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Civic Media Project

Eric Gordon, Author

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Digital Empowerment Academy


Dr. Lanise Block, Maya Buckner, and Fred Sanders

Introduction


Digital Empowerment Academy program engages underrepresented youth to develop their digital literacy and community leadership skills. It’s mission is to support youth in their endeavors to make social impact in their community via digital engagement. 

The aim of Digital Empowerment Academy was to know how youth would use digital applications to study, advocate and present around a social justice issue of their choice; to see if youth would communicate a deeper understanding and committed to Social Justice in general. Lastly, the goal was also to examine how the ‘Digital Kinship’ model could act as an invitation into the Digital Society. 


Methodology

The Digital Empowerment Academy (DEA) completed 2 cohort sessions. The DEA Leadership team met with inner-city youth on a bi-weekly basis to explore and create.  DEA Scholars were challenged to think about issues that were important to them and to let those issue fuel their digital creativity.  This was done using the ‘Digital Kinship’ framework, which is ‘creating digital content that is important for you and sharing it with those who are important to you.’ This framework is a combination of African Centered Pedagogy, the ISTE Student Standards and the 21st Century Skills framework.

Digital Kinship Model Figure 1.1

The Scholars were led through an inquiry process, asked to define a community of their choice, and then determine if there was an element they wanted to amplify or a facet they wanted to change. Their community of choice could be: racial, physical, spiritual or political.  Once they selected a Social Justice topic, the Scholars were asked to begin research on that topic. They were to gather information pertinent to devising a presentation; one that included a ‘Call to Action’ that would be shared with their peers and members of the community.  Scholars were motivated in various ways to select their topic, one reported she “ saw a lot of homeless people on the street...some of them veterans…” and she wanted to “raise awareness.” Over the course of the program, Scholars selected topics including but not limited to: Sex Trafficking, Cyber Bullying, Pollution, African American History/Cultural Awareness, Sexism and Digital Citizenship [Block Table 1. DEA Artifacts Matrix].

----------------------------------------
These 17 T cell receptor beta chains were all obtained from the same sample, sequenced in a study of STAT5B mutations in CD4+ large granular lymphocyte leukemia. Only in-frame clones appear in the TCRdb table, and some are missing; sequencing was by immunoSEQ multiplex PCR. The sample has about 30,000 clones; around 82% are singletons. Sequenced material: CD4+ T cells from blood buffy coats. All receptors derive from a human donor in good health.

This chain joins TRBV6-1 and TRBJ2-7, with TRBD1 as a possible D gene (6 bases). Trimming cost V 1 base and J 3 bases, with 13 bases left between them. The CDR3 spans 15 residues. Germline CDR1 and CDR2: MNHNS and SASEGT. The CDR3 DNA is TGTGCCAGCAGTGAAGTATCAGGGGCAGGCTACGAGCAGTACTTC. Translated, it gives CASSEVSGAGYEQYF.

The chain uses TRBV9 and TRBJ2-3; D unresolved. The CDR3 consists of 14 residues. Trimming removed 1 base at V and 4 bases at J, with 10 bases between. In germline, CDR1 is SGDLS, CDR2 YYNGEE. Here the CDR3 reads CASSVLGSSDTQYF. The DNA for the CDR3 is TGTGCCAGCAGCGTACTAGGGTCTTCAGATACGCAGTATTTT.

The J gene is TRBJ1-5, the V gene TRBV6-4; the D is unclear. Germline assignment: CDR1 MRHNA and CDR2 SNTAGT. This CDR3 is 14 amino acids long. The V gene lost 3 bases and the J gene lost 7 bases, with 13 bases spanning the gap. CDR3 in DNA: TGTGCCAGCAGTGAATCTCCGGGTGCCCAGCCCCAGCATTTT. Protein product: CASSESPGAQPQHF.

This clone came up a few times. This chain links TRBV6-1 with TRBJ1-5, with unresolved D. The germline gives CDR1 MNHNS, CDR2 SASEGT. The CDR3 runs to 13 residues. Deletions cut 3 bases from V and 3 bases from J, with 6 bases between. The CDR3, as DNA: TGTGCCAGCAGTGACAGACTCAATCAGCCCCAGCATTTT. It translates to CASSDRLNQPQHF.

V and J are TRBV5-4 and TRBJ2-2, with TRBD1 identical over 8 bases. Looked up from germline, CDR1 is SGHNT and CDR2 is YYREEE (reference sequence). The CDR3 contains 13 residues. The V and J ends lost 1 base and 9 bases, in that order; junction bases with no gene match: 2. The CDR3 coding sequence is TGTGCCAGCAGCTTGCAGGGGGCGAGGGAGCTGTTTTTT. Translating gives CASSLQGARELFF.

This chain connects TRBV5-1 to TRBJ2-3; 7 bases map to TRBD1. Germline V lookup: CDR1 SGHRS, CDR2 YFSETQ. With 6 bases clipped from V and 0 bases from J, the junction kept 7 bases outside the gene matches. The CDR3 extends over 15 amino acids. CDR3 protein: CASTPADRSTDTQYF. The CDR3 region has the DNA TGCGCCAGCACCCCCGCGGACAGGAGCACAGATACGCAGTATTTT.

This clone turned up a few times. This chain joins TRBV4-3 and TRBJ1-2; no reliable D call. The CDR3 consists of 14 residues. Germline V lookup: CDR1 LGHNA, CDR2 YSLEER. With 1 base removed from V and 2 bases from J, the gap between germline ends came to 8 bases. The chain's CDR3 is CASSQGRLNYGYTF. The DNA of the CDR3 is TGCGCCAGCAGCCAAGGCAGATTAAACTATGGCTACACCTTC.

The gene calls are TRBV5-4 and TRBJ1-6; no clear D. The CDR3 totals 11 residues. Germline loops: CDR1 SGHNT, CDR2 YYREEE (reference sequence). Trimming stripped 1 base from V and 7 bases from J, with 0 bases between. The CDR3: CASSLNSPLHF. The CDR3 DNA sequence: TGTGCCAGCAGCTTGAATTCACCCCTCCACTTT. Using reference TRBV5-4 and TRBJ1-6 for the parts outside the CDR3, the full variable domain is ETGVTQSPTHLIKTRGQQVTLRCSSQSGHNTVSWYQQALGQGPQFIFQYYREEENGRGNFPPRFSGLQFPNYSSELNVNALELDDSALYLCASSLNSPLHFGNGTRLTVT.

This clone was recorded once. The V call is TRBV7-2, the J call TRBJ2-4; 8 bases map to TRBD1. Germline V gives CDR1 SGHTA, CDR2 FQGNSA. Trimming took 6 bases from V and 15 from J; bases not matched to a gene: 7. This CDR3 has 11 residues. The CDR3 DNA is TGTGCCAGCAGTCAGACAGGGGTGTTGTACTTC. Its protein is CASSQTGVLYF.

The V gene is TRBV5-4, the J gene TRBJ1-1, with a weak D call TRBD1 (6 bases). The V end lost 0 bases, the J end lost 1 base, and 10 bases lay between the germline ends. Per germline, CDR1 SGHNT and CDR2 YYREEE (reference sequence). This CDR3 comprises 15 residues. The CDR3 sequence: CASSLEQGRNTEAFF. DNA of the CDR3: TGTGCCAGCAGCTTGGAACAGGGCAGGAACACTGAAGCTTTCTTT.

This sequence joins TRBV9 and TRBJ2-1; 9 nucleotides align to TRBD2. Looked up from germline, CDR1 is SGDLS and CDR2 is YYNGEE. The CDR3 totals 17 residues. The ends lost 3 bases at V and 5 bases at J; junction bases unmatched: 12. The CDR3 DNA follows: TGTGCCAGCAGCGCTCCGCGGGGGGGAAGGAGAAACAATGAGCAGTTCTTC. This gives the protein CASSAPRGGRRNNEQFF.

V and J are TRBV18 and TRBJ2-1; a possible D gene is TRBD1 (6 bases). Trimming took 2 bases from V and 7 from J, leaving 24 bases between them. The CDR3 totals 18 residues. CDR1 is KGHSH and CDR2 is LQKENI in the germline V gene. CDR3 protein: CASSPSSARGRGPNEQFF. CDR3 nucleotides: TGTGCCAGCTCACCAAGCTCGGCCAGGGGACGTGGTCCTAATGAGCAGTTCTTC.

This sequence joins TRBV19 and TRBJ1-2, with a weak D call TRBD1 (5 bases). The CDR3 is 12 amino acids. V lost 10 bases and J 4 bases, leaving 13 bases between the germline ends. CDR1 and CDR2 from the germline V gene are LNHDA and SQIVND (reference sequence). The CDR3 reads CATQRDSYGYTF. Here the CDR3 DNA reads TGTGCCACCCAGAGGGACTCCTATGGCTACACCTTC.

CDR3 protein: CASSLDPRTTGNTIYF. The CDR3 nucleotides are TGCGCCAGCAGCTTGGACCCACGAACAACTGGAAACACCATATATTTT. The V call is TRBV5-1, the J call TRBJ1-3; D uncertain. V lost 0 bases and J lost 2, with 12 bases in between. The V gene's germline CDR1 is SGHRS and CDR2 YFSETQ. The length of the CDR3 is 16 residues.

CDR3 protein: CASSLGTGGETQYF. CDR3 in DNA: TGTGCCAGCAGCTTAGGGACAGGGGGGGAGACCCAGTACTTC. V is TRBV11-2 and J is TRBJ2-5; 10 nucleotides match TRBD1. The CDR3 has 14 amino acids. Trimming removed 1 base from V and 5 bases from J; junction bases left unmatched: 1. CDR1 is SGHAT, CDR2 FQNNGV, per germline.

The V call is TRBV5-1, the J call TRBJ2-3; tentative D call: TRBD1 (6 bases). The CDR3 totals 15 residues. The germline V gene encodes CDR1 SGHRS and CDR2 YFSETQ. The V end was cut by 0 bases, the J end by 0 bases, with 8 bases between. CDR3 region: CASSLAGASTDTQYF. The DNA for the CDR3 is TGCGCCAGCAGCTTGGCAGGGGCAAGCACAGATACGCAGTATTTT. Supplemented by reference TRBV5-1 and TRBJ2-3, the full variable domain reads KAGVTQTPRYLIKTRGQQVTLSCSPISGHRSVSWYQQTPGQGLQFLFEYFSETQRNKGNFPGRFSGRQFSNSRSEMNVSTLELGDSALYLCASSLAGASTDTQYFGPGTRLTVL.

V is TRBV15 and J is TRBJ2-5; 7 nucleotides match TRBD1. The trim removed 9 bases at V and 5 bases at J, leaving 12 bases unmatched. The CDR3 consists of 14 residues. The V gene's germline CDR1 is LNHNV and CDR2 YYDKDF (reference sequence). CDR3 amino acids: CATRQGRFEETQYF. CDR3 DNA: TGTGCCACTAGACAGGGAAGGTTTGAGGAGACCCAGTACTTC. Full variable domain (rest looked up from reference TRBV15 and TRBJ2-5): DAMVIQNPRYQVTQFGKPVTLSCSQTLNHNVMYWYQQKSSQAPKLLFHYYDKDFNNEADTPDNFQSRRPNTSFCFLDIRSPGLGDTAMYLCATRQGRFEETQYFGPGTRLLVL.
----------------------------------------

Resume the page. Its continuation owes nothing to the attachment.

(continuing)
During the inaugural cohort, DEA met over the course of eight weeks; and  Scholars were introduced to several digital applications and software that they would utilize to demonstrate their concern and knowledge of their topic.  

During this session, Scholars were given the opportunity to participate in field trips that allowed them to expand their outlook on digital media and develop creative ways to present their topics.  Scholars visited an Apple store and participated in an iMovie workshop. They were then able to create their own trailers and iMovie projects to use as an artifact in their final presentations.  Scholars also had the opportunity to tour a local jazz radio station where they were guided through the process of writing and recording their own Social Justice PSA’s (Public Service Announcements).

DEA’s 2nd Cohort saw an additional aspect—computer science, the Scholars were guided in learning to code and eventually create their own ‘scenarios’ with a program called “Scratch.” Scholars also created basic Apps using the MIT App Inventor. By the end of the five-month period, youth in volved in this program had become adept at coding, finding and using digital applications to demonstrate their topic of concern; and felt more comfortable utilizing digital technology.

Findings

Midway through the academy sessions, scholars were given a midterm evaluation. The majority of the responses centered around the DEA learning experience consisted of the Scholars thoroughly enjoyed learning to code and exploring various artifacts that they were unaware existed before becoming a part of the DEA.